Oof… so heavy. The band’s association with Dave and Mick of Anaal Nathrakh has certainly borne fruit on both their previous records, and The Great Fire might just top both of them when it comes to harnessing Bleeding Through’s nascent blackened intensity. It’s not that the band have changed their style, it’s just that ever since Declaration they’ve simply gotten heavier and more extreme, emphasizing their blackened side without losing touch with their bruising, hardcore roots. Toss in some carefully placed clean vocals, some unique and warped keyboard work, a smattering of sledgehammer breakdowns, ignite, and serve.


03. Anaal NathrakhVanitas

And speaking of Anaal Nathrakh…

I wasn’t as passionate about Passion as I was Anaal Nathrak’s previous albums, even though there are definitely some songs on that album that I think may have permanently altered my genetic makeup. But Vanitas… oh Vanitas. What sheer, horrific splendour it portrays, what terrible glory it unleashes. An unrelenting cyber-grind symphony of blackened sickness, no one balances extremity and melody as perfectly as Anaal Nathrakh. And once they’ve got you, they’ll never let you go.


02. Secrets Of The MoonSeven Bells

None more black? Maybe. Taking the riff-heavy, Satyricon-inspired blackened groove of their earlier material and dipping it in the viscous sludge of Celtic Frost’s tarry misanthropy is certainly one way to make sure than no-one can ever confuse you as being a light-hearted band. This is about as doomy as black metal gets without actually straying across the boundary, every dreadful utterance, every choking melody line, every painful blasting assault, coated in a layer of soul-destroying blackness.


01. Abigail WilliamsBecoming

It was actually pretty close between the top 3 albums, but Becoming clinches the top spot by virtue of sheer stamina and will-power. It’s stayed with me ever since I first heard it and, despite a few flaws in its make-up, goes down as a truly definitive artistic statement from a band who’ve been fighting an uphill battle for acceptance since day 1. The slow transition (and I will always argue that you can see the roots of Becoming in both their previous albums, In The Absence Of Light in particular) has really led the group to refine their sound and fury, honing it to a razor’s edge while always expanding their horizons, always chasing perfection.



Anathema – “Untouchable (Pt. 1)”

You may have seen I didn’t rate this album as a whole all that much, but certain songs definitely stood out, and this one most of all. Those touching, emotive vocals, the whispering wave-form of the clean guitars, the way it builds and builds, slowly and surely, to its soaring, shining climax – it’s all just… perfect.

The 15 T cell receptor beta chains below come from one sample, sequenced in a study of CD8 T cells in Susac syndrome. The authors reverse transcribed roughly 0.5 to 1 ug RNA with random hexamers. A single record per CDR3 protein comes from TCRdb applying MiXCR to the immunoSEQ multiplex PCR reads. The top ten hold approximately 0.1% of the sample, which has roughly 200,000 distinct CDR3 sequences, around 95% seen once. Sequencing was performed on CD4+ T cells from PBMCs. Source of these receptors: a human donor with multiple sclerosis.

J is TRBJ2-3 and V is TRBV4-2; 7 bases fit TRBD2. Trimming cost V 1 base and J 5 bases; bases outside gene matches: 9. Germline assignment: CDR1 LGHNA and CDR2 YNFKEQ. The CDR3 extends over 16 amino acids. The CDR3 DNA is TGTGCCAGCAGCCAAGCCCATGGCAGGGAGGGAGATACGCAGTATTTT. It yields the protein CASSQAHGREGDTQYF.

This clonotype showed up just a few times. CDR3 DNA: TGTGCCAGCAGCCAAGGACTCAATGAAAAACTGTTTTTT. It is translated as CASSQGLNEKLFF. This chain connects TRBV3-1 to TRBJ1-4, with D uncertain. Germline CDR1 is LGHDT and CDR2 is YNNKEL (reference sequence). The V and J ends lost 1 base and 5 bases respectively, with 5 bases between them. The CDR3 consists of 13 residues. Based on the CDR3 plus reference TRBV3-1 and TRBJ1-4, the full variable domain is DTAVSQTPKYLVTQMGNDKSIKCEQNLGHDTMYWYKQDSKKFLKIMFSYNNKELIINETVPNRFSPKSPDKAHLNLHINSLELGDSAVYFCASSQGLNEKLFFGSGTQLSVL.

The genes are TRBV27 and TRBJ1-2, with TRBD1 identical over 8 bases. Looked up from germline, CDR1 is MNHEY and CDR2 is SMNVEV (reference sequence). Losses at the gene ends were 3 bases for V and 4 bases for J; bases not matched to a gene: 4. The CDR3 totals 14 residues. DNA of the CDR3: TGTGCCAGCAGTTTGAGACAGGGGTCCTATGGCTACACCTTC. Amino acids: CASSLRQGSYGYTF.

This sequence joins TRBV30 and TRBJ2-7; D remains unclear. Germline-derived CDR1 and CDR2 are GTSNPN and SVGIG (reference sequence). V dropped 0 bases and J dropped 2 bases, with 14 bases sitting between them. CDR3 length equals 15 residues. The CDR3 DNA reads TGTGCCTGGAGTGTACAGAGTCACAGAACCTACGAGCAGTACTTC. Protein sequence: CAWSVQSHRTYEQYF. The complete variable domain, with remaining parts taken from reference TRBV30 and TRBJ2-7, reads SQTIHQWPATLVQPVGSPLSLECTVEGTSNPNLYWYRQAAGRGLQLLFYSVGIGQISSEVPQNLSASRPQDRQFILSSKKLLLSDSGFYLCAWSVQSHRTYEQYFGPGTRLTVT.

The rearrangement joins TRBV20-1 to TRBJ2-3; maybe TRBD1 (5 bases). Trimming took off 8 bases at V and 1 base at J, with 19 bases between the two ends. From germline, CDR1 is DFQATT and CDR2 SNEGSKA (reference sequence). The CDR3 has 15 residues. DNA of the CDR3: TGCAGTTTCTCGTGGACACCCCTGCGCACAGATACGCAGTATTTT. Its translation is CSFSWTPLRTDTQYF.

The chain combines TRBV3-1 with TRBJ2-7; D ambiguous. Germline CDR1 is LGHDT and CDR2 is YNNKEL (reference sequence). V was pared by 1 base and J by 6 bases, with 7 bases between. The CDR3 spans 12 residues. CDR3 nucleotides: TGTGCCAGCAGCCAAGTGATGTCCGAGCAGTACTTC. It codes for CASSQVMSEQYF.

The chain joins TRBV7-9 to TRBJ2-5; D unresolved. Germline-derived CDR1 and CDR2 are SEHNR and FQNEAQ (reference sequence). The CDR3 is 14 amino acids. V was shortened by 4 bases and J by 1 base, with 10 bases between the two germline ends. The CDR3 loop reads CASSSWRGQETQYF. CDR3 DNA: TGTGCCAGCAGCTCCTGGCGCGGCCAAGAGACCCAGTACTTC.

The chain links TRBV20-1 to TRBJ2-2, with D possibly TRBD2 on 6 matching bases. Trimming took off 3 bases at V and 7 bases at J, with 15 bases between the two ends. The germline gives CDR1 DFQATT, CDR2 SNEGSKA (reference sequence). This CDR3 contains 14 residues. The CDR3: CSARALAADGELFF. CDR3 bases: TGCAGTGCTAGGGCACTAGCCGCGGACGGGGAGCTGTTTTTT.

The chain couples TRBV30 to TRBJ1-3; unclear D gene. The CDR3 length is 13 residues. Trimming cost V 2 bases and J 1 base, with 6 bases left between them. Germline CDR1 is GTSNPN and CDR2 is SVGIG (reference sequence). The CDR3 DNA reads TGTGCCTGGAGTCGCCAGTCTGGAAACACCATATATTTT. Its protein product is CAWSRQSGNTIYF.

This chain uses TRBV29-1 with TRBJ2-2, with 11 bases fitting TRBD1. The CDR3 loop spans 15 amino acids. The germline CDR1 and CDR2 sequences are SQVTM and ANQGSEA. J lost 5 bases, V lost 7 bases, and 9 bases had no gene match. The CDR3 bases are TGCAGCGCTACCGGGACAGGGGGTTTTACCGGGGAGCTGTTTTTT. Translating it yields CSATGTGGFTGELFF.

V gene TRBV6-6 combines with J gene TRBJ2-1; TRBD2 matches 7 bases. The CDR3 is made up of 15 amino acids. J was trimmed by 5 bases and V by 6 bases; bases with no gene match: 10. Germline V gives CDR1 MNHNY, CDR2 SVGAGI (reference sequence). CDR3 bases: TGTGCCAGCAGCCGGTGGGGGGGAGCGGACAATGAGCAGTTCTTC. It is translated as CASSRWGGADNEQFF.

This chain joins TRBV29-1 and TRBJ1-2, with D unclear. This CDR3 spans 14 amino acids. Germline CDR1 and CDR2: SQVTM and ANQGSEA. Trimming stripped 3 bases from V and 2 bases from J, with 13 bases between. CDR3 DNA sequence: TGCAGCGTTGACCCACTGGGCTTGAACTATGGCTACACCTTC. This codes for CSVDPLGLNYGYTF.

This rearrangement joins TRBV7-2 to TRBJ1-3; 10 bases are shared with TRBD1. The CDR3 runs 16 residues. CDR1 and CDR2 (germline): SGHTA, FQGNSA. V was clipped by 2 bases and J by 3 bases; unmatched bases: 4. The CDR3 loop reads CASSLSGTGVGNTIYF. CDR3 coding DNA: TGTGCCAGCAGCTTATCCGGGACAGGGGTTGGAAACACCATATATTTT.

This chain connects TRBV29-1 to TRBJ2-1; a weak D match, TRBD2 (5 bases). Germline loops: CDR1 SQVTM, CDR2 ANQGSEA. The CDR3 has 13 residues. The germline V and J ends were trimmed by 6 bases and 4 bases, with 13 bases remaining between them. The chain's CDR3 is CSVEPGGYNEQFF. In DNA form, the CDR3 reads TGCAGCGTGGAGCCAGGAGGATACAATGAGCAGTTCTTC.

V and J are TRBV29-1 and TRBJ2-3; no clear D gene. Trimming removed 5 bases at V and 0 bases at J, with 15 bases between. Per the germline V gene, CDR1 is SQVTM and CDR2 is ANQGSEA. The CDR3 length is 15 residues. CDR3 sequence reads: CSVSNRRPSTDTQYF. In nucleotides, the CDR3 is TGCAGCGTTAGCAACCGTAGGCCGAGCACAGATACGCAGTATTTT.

Whitechapel – “Make It Bleed”

Whitechapel’s steady transition towards death metal’s core (no pun intended) has seen them slowly transform into a sort of American-Polish hybrid of sorts, with traces of Vader and Decapitated all over this track. It’s an absolute crusher, but it’s the clever moments – like the  ghostly semi-clean interludes, and the vicious “Make it BLEED!” which transitions into the solo – which made this track an absolute stand-out for me.


Enslaved – “Roots Of The Mountain”

‘Roots of the Mountain’ is pretty much a perfect mix of Enslaved at their heaviest and at their most progressive. The weirdly chaotic, hammering opening bars setting the stage for a chorus so majestic, so utterly mesmerising, that it eclipses pretty much everything else released this year. The song is much more than just a massive chorus though, with some truly crunchy riffage, skittering, jazy drum parts, and some transcendent soloing all mixed in as well.


Borknagar – “Frostrite”

‘Frostrite’ is the song off Urd where Vortex is given his operatic, skyscraping vocals truly unelashing themselves during the track’s brazenly infectious chorus,  while the rest of the song sets a galloping pace, blasting across the icy wastes like a jet powered monkey navigated rocket of pure Norwegian prog-metal. Plus, where else can you hear someone say ‘giddyup’ on a metal album this year?


Abigail Williams – “Beyond The Veil”